Resolution accepted at the 14th Council Meeting, Budapest, Hungary, April 1-3, 2011
The European Green Party supports the Polish, Turkish and Slovenian Greens in their national fights for nuclear phase out and the Croatian Greens in their campaign against storage of radioactive waste in Zagreb.
After the earthquake and the tsunami the Japanese people are facing a nuclear catastrophe that is still developing. The European Greens express their most complete solidarity with the Japanese people and present their sincere condolences to the victims of this threefold disaster. The human losses and material damage have not yet been fully assessed. We commend the mobilisation, courage and determination of the Japanese people and of the authorities in response to this disaster.
Taking into account that,
The current nuclear threat in Japan, in the aftermath of the devastating earthquake and resulting tsunami, has considerably aggravated the traumatic experience of those affected by the natural disaster. Workers at Fukushima Daiichi in Japan, in their attempt to avoid the worst case scenario, are facing incredibly dangerous conditions in doing so.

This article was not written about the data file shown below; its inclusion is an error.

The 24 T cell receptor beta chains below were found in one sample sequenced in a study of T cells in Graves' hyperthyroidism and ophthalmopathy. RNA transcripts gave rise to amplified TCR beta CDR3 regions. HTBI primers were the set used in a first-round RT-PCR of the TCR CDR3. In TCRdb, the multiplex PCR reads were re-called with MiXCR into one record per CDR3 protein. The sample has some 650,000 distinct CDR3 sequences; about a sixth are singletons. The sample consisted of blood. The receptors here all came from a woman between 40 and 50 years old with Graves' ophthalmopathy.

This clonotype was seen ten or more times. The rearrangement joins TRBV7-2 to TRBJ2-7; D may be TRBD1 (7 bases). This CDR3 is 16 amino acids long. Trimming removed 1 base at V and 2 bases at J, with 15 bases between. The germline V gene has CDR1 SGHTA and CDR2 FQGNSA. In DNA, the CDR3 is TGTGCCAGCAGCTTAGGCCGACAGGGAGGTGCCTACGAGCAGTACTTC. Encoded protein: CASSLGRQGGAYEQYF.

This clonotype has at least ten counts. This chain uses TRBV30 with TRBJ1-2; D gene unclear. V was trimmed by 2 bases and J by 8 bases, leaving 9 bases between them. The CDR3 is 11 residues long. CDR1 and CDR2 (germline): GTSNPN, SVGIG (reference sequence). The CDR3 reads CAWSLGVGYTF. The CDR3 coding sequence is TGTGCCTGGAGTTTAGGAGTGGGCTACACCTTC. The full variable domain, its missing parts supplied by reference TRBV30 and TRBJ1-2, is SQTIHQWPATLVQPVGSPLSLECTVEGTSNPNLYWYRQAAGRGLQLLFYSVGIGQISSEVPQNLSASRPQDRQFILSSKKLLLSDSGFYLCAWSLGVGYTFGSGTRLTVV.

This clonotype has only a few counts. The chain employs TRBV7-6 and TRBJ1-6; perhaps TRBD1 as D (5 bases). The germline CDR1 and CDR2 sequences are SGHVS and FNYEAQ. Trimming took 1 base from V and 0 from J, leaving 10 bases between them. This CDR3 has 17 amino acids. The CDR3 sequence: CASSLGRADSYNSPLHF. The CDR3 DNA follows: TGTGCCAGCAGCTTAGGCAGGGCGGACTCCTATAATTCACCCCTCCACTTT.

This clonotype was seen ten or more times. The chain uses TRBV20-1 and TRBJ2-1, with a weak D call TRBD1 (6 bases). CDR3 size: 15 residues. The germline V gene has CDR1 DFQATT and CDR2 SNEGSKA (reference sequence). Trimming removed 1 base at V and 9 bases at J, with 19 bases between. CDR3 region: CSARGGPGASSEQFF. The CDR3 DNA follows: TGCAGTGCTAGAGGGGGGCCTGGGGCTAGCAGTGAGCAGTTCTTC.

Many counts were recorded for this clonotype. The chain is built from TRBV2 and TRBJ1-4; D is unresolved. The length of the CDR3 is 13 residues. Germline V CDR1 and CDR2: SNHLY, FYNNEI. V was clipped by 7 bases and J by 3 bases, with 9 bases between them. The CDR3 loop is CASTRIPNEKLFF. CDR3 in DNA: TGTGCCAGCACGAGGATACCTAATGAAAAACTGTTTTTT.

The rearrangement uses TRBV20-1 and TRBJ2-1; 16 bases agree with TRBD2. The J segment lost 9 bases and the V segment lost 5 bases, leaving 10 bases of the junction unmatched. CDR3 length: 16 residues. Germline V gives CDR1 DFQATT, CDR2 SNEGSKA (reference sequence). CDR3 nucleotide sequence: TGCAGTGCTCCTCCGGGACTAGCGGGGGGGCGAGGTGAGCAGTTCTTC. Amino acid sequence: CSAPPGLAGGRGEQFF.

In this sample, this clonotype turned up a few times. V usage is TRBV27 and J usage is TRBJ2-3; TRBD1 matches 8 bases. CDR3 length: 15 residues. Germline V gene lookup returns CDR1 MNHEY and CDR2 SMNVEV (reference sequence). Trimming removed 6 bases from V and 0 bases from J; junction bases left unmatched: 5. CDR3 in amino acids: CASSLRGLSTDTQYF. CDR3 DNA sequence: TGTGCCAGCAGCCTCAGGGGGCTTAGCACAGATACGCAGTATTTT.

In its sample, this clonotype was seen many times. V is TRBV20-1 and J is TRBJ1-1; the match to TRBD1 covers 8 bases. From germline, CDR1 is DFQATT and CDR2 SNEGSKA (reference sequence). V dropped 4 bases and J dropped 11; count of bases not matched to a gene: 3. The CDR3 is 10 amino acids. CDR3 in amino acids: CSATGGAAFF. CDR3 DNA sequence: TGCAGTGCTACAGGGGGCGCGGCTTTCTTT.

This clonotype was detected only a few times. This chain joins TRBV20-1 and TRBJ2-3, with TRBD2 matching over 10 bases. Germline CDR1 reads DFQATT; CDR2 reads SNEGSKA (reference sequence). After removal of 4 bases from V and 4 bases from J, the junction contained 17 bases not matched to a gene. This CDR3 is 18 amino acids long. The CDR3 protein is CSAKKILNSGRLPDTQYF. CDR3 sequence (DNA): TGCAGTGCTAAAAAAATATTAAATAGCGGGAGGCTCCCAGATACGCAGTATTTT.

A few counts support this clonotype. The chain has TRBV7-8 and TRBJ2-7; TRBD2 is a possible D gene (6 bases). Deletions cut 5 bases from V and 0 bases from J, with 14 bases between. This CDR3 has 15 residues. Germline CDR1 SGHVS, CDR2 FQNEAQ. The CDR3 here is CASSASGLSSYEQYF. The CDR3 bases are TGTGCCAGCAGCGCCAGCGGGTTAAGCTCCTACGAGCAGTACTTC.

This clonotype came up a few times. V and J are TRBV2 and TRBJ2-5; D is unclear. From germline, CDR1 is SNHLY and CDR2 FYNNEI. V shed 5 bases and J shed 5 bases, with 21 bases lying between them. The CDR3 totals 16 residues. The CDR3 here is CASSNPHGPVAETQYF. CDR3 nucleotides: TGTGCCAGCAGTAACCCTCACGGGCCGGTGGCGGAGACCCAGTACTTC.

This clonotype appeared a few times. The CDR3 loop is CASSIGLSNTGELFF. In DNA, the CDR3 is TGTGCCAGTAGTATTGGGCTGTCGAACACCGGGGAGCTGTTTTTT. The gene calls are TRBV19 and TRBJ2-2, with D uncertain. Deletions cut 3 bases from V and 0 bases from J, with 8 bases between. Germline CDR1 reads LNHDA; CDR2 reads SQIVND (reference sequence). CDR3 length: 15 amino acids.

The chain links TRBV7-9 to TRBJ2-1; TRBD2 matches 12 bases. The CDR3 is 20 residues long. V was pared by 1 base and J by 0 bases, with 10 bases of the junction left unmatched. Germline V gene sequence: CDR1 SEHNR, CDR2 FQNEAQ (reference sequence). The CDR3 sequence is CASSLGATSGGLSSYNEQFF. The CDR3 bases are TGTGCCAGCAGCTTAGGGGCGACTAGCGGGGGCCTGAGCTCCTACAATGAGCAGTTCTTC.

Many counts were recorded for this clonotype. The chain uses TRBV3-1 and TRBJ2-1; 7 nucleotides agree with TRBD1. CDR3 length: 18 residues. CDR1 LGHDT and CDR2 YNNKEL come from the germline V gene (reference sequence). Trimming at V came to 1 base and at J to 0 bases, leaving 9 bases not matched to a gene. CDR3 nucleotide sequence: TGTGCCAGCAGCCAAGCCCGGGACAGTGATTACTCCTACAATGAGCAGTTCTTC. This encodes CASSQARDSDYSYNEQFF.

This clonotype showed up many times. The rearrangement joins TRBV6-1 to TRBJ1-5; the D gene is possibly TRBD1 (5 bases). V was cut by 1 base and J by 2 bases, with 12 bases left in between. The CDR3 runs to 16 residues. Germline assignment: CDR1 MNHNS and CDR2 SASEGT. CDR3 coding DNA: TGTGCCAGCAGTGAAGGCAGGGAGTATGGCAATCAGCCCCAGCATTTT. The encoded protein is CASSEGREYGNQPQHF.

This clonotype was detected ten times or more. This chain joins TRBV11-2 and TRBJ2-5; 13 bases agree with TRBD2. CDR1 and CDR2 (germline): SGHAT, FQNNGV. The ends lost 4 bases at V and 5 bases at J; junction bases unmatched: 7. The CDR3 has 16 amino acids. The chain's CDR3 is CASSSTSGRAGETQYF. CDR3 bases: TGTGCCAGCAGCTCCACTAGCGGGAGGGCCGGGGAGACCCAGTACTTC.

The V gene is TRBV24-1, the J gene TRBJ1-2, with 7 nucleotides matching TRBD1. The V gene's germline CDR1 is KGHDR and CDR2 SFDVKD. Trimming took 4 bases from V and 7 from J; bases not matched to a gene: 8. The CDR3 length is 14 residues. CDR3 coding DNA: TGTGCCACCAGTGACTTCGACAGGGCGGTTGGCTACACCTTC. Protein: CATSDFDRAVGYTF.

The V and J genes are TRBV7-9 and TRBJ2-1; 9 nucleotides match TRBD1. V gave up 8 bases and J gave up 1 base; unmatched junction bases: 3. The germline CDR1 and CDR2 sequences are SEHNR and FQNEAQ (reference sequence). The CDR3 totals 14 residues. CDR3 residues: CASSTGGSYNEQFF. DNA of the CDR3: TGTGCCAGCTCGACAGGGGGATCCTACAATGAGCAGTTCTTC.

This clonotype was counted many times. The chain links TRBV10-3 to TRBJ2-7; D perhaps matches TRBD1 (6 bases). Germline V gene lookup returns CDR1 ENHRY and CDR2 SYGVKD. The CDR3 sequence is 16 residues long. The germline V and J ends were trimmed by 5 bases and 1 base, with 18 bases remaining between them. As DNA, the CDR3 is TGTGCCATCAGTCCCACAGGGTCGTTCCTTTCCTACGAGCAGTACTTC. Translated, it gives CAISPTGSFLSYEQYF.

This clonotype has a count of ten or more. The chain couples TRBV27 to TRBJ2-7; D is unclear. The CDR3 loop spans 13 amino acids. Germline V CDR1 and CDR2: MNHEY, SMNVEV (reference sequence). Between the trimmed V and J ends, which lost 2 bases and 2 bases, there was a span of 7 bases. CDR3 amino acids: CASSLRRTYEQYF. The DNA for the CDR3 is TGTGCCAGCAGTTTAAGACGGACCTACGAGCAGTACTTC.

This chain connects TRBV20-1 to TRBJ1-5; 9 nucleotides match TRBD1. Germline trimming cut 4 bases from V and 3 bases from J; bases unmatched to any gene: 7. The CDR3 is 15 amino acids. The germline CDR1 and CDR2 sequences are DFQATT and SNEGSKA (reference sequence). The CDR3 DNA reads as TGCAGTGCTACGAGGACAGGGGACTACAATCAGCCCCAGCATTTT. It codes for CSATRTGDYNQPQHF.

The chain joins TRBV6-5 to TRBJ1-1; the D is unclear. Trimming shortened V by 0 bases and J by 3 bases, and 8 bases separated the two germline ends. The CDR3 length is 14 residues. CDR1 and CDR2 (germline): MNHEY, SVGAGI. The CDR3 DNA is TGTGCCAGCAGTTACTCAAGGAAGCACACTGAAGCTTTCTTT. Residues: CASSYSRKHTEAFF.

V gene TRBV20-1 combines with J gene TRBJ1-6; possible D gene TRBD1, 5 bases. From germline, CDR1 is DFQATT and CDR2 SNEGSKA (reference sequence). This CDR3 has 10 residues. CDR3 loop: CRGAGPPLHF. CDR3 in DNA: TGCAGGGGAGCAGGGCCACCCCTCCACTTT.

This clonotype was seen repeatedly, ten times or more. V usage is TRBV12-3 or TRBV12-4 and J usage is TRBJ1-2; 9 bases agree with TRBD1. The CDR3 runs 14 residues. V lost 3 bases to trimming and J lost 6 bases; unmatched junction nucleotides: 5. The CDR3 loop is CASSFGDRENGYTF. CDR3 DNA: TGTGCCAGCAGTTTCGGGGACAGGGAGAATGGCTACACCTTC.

Remembering the tragic consequences of the nuclear catastrophe in Chernobil, 25 years ago. The tragic events in Fukushima (Japan) show - once more - the devastating consequences that the „risk zero‟ does not exist for nuclear. The continuing disaster also casts renewed doubt about the reassurances of the nuclear industry on the safety of nuclear reactors and underlines that it is impossible to guarantee the safety of nuclear power. There is always a „residual risk‟. Calling on Aarhus Convention, as a framework for complete transparency and necessity of including citizens and nongovernmental organisations in decision making about environment and people‟s health.
Many nuclear safety related incidents and accidents occur year after year, all over the world, in all types of nuclear plants and in all reactor designs and that there are very serious events that go either entirely unnoticed by the broader public or remain significantly under-evaluated when it comes to their potential risk. In the last decades also in the Europe several very serious incidents occurred for example in Tihange 1 (Belgium), Civaux 1 and Blayais 2 (France), Phillipsburg, Krümmel and Brunsbüttel (Germany), Kozloduy 5 (Bulgaria), Paks (Hungary), Rivne 1 (Ukraine) Forsmark and Barseback 2 (Sweden)